Habitat Suitability Across Essex
While Essex isn’t exactly a bat hotspot – hosting only 10 of the UK’s 18 bat species – they are still present. Therefore, depending on where your scheme is and what you are planning to do, they could affect how the local authorities view and handle your planning application. The planning process of every development is different, so if the local authority does ask you for a bat report, the reasoning will vary. The requests, however, all share that they are a result of the expected occupancy of bats on or near your site.
Although we can’t strictly tell you that you need or don’t need a bat survey or any other form of ecological survey or legally protected species survey, we can say that certain environments or buildings are more likely than others to play host to a bat habitat. For example, if your scheme is in or on the boundaries of Epping Forest, it would be sensible to think about bats, as bats are drawn to woodland due to the abundance of roosting habitats and food.
The delineated edges also aid in navigation by echolocation in much the same way as the terraced avenues you’ll see in towns like Colchester and Braintree. Speaking of terraces, slate roofs and gable ends provide easy access to the warm and dry loft space within, particularly as some bats are tiny and can squeeze through gaps around the size of a 20p coin. Likewise, it would be worthwhile to consider other ecological surveys that may be needed based on the habit behaviours of other European protected species.
It’s a common misconception that bats don’t roost or hunt in coastal regions. In fact, evidence indicates that bats are active near the cliff face at the Naze, as well as on small coastal islands, and patterns show that Essex may well lie on a migration route between the UK and continental Europe. So, just because your development is in a coastal town like Southend-on-Sea doesn’t mean that you won’t have to contend with bats.
Ultimately, you have a legal obligation to protect bats and their habitats, and it’s a criminal offence to even disturb them without permission. The consequences for disrupting bats range from severe to profound and include an unlimited fine or even a prison sentence. If you want to develop a site or demolish a building in Essex, you may need to consider a bat survey before the local planning authority will grant you planning permission to begin your proposed works.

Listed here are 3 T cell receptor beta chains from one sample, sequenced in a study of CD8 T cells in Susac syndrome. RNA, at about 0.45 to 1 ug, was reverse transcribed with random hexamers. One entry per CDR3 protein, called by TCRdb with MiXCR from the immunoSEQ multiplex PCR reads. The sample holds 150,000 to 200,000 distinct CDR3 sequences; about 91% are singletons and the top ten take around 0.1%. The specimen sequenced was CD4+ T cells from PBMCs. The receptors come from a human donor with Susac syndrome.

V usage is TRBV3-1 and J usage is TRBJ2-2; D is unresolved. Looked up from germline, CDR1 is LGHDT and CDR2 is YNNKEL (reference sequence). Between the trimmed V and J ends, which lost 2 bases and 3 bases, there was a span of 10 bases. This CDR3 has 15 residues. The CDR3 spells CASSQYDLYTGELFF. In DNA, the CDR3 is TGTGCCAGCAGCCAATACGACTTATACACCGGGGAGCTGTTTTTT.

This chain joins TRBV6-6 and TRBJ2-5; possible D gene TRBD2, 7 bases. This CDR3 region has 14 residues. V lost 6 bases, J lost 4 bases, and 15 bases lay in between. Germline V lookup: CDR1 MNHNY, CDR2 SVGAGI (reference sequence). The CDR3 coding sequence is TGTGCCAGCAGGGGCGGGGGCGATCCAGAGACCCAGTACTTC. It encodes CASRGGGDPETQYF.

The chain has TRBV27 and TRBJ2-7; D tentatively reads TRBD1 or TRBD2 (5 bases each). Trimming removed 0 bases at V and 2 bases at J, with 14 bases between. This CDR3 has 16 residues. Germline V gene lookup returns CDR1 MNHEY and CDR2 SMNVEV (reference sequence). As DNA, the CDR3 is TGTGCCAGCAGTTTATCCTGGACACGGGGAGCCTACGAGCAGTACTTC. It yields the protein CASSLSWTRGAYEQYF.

Build, Build, Build in Essex
It’s important to note that these measures aren’t there to stop development altogether and it’s perfectly possible to meet your development aspirations in Essex, as the local authorities generally view development proposals in a positive light. To give some recent examples, Basildon’s skyline could soon be transformed by a massive 240ft tall, 300-apartment complex as part of ongoing efforts to regenerate the town centre.
Additionally, Harlow District Council’s new local plan for 2033 has identified a variety of sites, which together are capable of delivering 16,100 new homes, including new garden communities in the South and West of Harlow that will eventually lie in the Epping Forest District. Epping itself will likely see a new leisure facility and retail park after a £500k working capital loan was approved by the local council.
Maldon District Council has also approved a large retirement development in Burnham-on-Crouch that contains a mixture of bungalows, assisted living apartments, a care home and even a sports facility. Smaller developers are benefiting too, with planning applications granted for the conversion and refurbishment of farm buildings near Chelmsford that date back to 1750.
These smaller development companies and homeowners will likely be instrumental in meeting Essex’s soaring housing shortage. Brentwood alone will have over 200 fewer dwellings than the number needed to keep up with population growth by 2041, and that’s at the mild end of the scale. In Basildon, the figure stands at 4,490. That said, even though there is a pressing need for development, this will not be permitted at the expense of European protected species, including bats.